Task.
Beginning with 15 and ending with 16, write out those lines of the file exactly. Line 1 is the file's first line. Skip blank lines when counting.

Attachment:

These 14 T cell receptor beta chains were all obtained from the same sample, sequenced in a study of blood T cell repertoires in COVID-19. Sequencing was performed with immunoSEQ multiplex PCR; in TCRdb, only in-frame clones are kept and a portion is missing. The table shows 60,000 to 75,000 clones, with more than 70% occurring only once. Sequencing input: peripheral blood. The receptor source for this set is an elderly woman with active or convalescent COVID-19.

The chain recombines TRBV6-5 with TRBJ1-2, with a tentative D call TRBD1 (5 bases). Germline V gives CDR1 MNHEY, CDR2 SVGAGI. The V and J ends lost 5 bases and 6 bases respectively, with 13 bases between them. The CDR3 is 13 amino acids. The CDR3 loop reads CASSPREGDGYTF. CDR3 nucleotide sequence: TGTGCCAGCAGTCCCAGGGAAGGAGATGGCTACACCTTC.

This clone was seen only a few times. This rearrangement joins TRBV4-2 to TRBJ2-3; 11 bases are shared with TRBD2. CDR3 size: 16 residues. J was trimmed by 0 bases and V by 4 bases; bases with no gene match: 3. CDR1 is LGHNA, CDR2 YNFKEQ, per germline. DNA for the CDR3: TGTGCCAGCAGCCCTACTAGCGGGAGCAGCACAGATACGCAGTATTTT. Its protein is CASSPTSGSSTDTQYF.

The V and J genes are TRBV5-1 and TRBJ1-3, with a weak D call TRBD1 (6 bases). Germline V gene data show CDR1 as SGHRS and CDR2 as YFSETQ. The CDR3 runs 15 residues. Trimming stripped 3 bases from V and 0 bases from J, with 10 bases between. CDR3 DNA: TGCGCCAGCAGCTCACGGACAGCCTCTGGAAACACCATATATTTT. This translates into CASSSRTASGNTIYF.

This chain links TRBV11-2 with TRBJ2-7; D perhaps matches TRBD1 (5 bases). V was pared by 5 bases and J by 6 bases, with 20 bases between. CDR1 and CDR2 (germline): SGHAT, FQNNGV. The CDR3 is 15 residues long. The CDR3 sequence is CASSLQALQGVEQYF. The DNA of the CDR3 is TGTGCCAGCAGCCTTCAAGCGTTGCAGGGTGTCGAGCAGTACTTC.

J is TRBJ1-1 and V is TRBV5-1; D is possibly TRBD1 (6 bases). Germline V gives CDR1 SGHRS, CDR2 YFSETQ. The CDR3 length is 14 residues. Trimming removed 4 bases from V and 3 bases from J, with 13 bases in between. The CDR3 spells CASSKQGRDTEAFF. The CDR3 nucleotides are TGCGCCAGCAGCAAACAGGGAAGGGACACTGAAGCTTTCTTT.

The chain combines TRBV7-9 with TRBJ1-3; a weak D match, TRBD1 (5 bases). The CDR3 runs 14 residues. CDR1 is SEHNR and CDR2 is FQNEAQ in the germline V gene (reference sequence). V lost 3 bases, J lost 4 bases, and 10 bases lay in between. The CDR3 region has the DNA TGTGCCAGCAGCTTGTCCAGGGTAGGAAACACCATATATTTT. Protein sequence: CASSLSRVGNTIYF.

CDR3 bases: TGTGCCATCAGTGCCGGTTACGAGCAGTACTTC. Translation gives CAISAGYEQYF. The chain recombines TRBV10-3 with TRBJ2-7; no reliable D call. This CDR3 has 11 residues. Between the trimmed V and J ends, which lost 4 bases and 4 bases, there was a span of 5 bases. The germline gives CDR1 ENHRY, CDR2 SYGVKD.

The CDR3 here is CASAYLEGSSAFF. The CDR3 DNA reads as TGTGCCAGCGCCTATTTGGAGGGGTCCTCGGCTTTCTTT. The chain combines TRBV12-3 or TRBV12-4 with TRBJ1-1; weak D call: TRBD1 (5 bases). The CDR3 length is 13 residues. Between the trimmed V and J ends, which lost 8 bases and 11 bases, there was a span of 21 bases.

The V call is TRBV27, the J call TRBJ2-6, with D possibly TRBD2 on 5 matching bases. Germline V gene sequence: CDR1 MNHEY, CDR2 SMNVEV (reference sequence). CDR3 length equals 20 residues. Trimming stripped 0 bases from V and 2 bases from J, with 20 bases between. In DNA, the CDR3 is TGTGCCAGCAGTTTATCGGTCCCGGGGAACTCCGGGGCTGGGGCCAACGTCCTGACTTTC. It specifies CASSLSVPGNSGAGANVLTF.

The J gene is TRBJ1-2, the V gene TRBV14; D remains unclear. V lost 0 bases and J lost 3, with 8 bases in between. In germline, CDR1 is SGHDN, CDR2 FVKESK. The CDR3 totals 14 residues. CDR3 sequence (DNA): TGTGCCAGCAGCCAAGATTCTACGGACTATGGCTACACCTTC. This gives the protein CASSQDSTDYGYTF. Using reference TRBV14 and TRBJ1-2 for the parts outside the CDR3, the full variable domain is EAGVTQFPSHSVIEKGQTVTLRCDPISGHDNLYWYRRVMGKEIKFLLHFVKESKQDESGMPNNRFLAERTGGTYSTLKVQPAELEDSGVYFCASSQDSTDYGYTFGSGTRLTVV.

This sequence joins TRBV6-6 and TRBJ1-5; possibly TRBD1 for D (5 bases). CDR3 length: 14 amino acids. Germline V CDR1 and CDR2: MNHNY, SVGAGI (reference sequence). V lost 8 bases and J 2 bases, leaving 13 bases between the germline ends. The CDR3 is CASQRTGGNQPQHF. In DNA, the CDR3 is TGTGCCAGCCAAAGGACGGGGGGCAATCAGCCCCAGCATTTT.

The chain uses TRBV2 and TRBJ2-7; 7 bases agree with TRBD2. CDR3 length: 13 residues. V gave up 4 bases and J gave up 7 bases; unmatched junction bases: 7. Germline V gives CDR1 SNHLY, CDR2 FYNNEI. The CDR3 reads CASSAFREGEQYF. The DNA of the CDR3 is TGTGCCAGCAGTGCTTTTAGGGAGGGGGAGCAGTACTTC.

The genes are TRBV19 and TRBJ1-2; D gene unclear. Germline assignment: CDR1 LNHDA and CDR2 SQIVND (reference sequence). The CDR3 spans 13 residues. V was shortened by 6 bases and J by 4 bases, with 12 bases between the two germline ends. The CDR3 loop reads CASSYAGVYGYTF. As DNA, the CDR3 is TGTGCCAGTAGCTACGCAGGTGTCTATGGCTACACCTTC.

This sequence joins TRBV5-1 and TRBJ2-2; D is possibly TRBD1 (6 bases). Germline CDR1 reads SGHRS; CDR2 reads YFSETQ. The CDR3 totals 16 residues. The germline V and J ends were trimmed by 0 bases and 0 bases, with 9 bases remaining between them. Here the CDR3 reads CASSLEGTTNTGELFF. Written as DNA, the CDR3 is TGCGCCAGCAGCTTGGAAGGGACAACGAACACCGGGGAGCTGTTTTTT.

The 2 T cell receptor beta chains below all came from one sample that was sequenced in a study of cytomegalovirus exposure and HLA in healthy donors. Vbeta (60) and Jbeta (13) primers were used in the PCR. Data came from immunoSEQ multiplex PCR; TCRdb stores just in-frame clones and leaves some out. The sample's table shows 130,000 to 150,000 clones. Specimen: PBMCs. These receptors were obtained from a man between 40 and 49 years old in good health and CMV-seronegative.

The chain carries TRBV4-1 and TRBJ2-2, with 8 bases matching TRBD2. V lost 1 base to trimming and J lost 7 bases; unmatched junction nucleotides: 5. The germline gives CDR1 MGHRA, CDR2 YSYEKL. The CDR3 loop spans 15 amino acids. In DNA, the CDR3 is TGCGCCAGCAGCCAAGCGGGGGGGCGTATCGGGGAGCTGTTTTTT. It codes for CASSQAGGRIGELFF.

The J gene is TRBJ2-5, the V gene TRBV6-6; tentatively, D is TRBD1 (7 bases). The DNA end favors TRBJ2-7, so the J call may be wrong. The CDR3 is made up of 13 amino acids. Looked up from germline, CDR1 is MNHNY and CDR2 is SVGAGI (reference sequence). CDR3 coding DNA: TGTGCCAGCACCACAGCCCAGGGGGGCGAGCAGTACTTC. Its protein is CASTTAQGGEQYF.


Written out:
This sequence joins TRBV5-1 and TRBJ2-2; D is possibly TRBD1 (6 bases). Germline CDR1 reads SGHRS; CDR2 reads YFSETQ. The CDR3 totals 16 residues. The germline V and J ends were trimmed by 0 bases and 0 bases, with 9 bases remaining between them. Here the CDR3 reads CASSLEGTTNTGELFF. Written as DNA, the CDR3 is TGCGCCAGCAGCTTGGAAGGGACAACGAACACCGGGGAGCTGTTTTTT.

The 2 T cell receptor beta chains below all came from one sample that was sequenced in a study of cytomegalovirus exposure and HLA in healthy donors. Vbeta (60) and Jbeta (13) primers were used in the PCR. Data came from immunoSEQ multiplex PCR; TCRdb stores just in-frame clones and leaves some out. The sample's table shows 130,000 to 150,000 clones. Specimen: PBMCs. These receptors were obtained from a man between 40 and 49 years old in good health and CMV-seronegative.